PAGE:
Why a 2010 ECHR ruling, Jehovah’s Witnesses in Moscow v. Russia, is relevant now
JW World Headquarters (13.06.2020) – Ten years ago, on June 10, 2010, the European Court of Human Rights (ECHR) ruled that Russian authorities had perpetrated a grave violation of human rights with a years-long campaign to suppress the freedom of worship for Jehovah’s Witnesses. The ECHR’s judgment directed Russia to pay a sizable fine and to reinstate the registration of the Local Religious Organization of Jehovah’s Witnesses in Moscow—which the authorities revoked in 2004.
Is this relevant now?
Yes. The ECHR’s 2010 judgment categorically refuted the baseless charges that Russia continues to level against peaceful believers today in an effort to label them “extremists.” Thus, the ECHR’s objective findings are an authoritative voice that exposes and counters the propaganda Russia has launched against Jehovah’s Witnesses.
What lies did the ECHR expose?
- Coercion into destroying families—§109-114 (see link above to judgment)
- Door-to-door preaching invaded privacy of others—§122
- Infringement of parental rights of non-Witness parents—§123-127
- Proselytizing, “mind control,” and totalitarian discipline—§128-130
- Encouragement of suicide or refusal of medical assistance—§131-141
- Damage to citizens’ health—§143-146
- Luring minors into organization—§147, 148
- Incitement of citizens to refuse civic duties—§149-153
In summary, the ECHR concluded that the Moscow Justice Department, along with the Moscow courts, had no evidence to support their claims and “no legal basis” for refusing the reregistration of Jehovah’s Witnesses. The Court decried the Moscow authorities, asserting that they “did not act in good faith and neglected their duty of neutrality and impartiality.” Additionally, the Court deemed the Moscow authorities guilty of violating the European Convention on Human Rights, to which Russia is a State Party.—§181, 182.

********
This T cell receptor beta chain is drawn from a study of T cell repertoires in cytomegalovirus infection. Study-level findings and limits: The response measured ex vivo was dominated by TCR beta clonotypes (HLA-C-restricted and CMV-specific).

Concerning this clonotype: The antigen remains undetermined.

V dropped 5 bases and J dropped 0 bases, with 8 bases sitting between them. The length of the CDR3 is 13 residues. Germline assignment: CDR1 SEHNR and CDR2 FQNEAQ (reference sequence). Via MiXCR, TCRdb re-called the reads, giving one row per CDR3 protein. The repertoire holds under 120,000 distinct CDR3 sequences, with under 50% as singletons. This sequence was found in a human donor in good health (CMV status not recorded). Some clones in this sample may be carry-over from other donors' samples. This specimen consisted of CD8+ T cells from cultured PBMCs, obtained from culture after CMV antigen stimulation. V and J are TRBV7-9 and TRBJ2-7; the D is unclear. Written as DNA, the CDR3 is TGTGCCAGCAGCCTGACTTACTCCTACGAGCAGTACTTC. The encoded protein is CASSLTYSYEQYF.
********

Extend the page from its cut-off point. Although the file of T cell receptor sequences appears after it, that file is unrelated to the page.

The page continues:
Who is behind Russia’s lies?
Beginning in 1995, the Committee for the Salvation of Youth from Totalitarian Cults (aka the Salvation Committee), an NGO affiliated with the Russian Orthodox Church, persisted in trying to ban Jehovah’s Witnesses in Moscow. In the following years, the Salvation Committee made five attempts at launching a criminal case against the Witnesses but all were terminated.. However, in April 1998, a new investigator recommended that the Salvation Committee lodge a civil action against the Witnesses. This tactic was successful.—§16-22.
In recent years, the Russian member association of the anti-sect umbrella organization FECRIS (European Federation of Centres of Research and Information on Sectarianism) has been a major actor in a general plan aiming to reintegrate so-called lost sheep into the Orthodox Church. Financed by the ROC, the FECRIS member assosciation in Russia actively targets Jehovah’s Witnesses and other minority religions.
Russian law and anti-extremism rhetoric aid the ROC…
In 1997, Russia passed legislation that excluded the Witnesses from a list of “traditional” religions recognized in Russia. The following year, the Salvation Committee’s case against the Witnesses opened under the auspices of that 1997 law, led tothe effective banning of the community in Moscow in 2004.
Russia’s Federal Law “On Combating Extremist Activity” (No. 114-FZ), adopted in 2002, was amended in 2006, 2007, and 2008 so that it extends “far beyond any fears of extremism linked to terrorism,” according to the article “Russia’s Extremism Law Violates Human Rights,” published in The Moscow Times.
The law “simply seizes upon the ‘terrorist’ vocabulary that has become commonplace internationally since the 9/11 assault on the Twin Towers in NYC, and uses it to describe unwelcome religious groups across Russia,” explains Derek H. Davis, former director of the J.M. Dawson Institute of Church-State Studies at Baylor University. Hence, “the ‘extreme’ label,” says Mr. Davis, “has been unfairly and disproportionately used against Jehovah’s Witnesses.”
In its 2010 judgment, the ECHR found the Witnesses “not liable for extremist activity.” (§55) “I agree with the ECHR’s finding,” stated former UN Special Rapporteur, Heiner Bielefeldt. “Banning Jehovah’s Witnesses’ right to organize themselves according to their religion was ‘drastic’ and ‘disproportionate,’ and violated freedom of religion.”
“A miscarriage of justice”
On June 9, 2020, Human Rights Watch’s Rachel Denber described the conviction of Gennady Shpakoskiy, one of Jehovah’s Witnesses, as “a miscarriage of justice.” She called on Russia to free Shpakovskiy and the other 30 imprisoned Witnesses. She added: “Jehovah’s Witnesses in Russia should be allowed to worship on an equal basis with everyone else, without fear of being arrested or harassed.”
Below are the latest statistics for Russia’s persecution of Jehovah’s Witnesses throughout the Federation and Crimea:
- 346 under criminal investigation
- 31 in prison (8 convicted; 23 pretrial detention; 170 have served time in pretrial detention)
- 23 under house arrest
- 946 homes raided since 2017 Supreme Court ruling (145 raided in 2020—even during the COVID-19 pandemic)